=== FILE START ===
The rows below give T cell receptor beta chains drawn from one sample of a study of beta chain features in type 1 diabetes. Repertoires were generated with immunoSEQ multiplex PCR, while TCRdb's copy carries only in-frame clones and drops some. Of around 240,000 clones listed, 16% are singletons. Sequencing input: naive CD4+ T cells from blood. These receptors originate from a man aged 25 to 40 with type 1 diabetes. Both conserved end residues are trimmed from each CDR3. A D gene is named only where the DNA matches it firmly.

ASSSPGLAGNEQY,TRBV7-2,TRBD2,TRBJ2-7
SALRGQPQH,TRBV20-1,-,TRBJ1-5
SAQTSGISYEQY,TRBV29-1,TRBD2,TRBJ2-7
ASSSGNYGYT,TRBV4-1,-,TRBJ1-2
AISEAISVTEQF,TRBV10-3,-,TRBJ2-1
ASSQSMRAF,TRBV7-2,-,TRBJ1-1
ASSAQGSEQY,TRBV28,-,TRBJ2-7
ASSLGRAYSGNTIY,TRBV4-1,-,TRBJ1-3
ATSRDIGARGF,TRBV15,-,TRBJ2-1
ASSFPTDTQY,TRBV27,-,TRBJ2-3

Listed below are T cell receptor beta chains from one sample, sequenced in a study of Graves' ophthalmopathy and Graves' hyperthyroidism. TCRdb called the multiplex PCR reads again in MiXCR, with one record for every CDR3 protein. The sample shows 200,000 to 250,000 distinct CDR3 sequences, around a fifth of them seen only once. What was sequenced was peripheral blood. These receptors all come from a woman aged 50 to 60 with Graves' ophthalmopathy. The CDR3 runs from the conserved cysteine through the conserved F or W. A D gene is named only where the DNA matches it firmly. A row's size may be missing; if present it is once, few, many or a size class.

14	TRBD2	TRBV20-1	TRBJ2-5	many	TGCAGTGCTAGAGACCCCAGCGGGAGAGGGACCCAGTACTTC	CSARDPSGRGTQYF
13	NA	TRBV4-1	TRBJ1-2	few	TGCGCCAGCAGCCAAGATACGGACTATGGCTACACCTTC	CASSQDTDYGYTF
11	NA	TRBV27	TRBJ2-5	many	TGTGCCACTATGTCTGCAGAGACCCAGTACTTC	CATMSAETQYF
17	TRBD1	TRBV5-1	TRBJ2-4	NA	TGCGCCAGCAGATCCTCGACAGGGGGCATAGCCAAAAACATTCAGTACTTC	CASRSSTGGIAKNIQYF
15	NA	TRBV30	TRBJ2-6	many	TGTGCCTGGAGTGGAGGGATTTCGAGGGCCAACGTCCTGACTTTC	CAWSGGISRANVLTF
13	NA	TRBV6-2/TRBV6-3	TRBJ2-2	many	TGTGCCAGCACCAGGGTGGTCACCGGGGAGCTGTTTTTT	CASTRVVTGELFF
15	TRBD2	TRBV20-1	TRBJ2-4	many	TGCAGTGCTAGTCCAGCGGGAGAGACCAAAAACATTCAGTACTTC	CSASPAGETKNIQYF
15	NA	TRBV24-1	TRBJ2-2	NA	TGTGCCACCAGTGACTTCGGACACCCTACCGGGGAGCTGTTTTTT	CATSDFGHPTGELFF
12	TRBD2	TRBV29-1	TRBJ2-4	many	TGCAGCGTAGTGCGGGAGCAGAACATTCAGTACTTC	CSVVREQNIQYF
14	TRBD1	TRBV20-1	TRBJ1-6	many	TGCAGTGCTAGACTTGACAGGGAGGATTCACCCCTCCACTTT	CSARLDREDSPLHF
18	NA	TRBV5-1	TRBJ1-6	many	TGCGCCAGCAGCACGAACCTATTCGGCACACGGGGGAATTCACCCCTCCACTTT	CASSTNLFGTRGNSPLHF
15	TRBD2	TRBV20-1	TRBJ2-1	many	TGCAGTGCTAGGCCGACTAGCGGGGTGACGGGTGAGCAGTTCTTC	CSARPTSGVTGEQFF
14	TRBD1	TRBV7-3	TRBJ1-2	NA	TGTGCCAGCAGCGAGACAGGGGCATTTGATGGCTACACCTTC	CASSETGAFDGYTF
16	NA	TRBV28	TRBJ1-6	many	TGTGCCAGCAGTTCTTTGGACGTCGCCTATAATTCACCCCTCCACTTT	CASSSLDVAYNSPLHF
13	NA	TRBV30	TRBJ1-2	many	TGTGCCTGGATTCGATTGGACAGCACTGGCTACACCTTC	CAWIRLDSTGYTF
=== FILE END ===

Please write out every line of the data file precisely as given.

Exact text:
The rows below give T cell receptor beta chains drawn from one sample of a study of beta chain features in type 1 diabetes. Repertoires were generated with immunoSEQ multiplex PCR, while TCRdb's copy carries only in-frame clones and drops some. Of around 240,000 clones listed, 16% are singletons. Sequencing input: naive CD4+ T cells from blood. These receptors originate from a man aged 25 to 40 with type 1 diabetes. Both conserved end residues are trimmed from each CDR3. A D gene is named only where the DNA matches it firmly.

ASSSPGLAGNEQY,TRBV7-2,TRBD2,TRBJ2-7
SALRGQPQH,TRBV20-1,-,TRBJ1-5
SAQTSGISYEQY,TRBV29-1,TRBD2,TRBJ2-7
ASSSGNYGYT,TRBV4-1,-,TRBJ1-2
AISEAISVTEQF,TRBV10-3,-,TRBJ2-1
ASSQSMRAF,TRBV7-2,-,TRBJ1-1
ASSAQGSEQY,TRBV28,-,TRBJ2-7
ASSLGRAYSGNTIY,TRBV4-1,-,TRBJ1-3
ATSRDIGARGF,TRBV15,-,TRBJ2-1
ASSFPTDTQY,TRBV27,-,TRBJ2-3

Listed below are T cell receptor beta chains from one sample, sequenced in a study of Graves' ophthalmopathy and Graves' hyperthyroidism. TCRdb called the multiplex PCR reads again in MiXCR, with one record for every CDR3 protein. The sample shows 200,000 to 250,000 distinct CDR3 sequences, around a fifth of them seen only once. What was sequenced was peripheral blood. These receptors all come from a woman aged 50 to 60 with Graves' ophthalmopathy. The CDR3 runs from the conserved cysteine through the conserved F or W. A D gene is named only where the DNA matches it firmly. A row's size may be missing; if present it is once, few, many or a size class.

14	TRBD2	TRBV20-1	TRBJ2-5	many	TGCAGTGCTAGAGACCCCAGCGGGAGAGGGACCCAGTACTTC	CSARDPSGRGTQYF
13	NA	TRBV4-1	TRBJ1-2	few	TGCGCCAGCAGCCAAGATACGGACTATGGCTACACCTTC	CASSQDTDYGYTF
11	NA	TRBV27	TRBJ2-5	many	TGTGCCACTATGTCTGCAGAGACCCAGTACTTC	CATMSAETQYF
17	TRBD1	TRBV5-1	TRBJ2-4	NA	TGCGCCAGCAGATCCTCGACAGGGGGCATAGCCAAAAACATTCAGTACTTC	CASRSSTGGIAKNIQYF
15	NA	TRBV30	TRBJ2-6	many	TGTGCCTGGAGTGGAGGGATTTCGAGGGCCAACGTCCTGACTTTC	CAWSGGISRANVLTF
13	NA	TRBV6-2/TRBV6-3	TRBJ2-2	many	TGTGCCAGCACCAGGGTGGTCACCGGGGAGCTGTTTTTT	CASTRVVTGELFF
15	TRBD2	TRBV20-1	TRBJ2-4	many	TGCAGTGCTAGTCCAGCGGGAGAGACCAAAAACATTCAGTACTTC	CSASPAGETKNIQYF
15	NA	TRBV24-1	TRBJ2-2	NA	TGTGCCACCAGTGACTTCGGACACCCTACCGGGGAGCTGTTTTTT	CATSDFGHPTGELFF
12	TRBD2	TRBV29-1	TRBJ2-4	many	TGCAGCGTAGTGCGGGAGCAGAACATTCAGTACTTC	CSVVREQNIQYF
14	TRBD1	TRBV20-1	TRBJ1-6	many	TGCAGTGCTAGACTTGACAGGGAGGATTCACCCCTCCACTTT	CSARLDREDSPLHF
18	NA	TRBV5-1	TRBJ1-6	many	TGCGCCAGCAGCACGAACCTATTCGGCACACGGGGGAATTCACCCCTCCACTTT	CASSTNLFGTRGNSPLHF
15	TRBD2	TRBV20-1	TRBJ2-1	many	TGCAGTGCTAGGCCGACTAGCGGGGTGACGGGTGAGCAGTTCTTC	CSARPTSGVTGEQFF
14	TRBD1	TRBV7-3	TRBJ1-2	NA	TGTGCCAGCAGCGAGACAGGGGCATTTGATGGCTACACCTTC	CASSETGAFDGYTF
16	NA	TRBV28	TRBJ1-6	many	TGTGCCAGCAGTTCTTTGGACGTCGCCTATAATTCACCCCTCCACTTT	CASSSLDVAYNSPLHF
13	NA	TRBV30	TRBJ1-2	many	TGTGCCTGGATTCGATTGGACAGCACTGGCTACACCTTC	CAWIRLDSTGYTF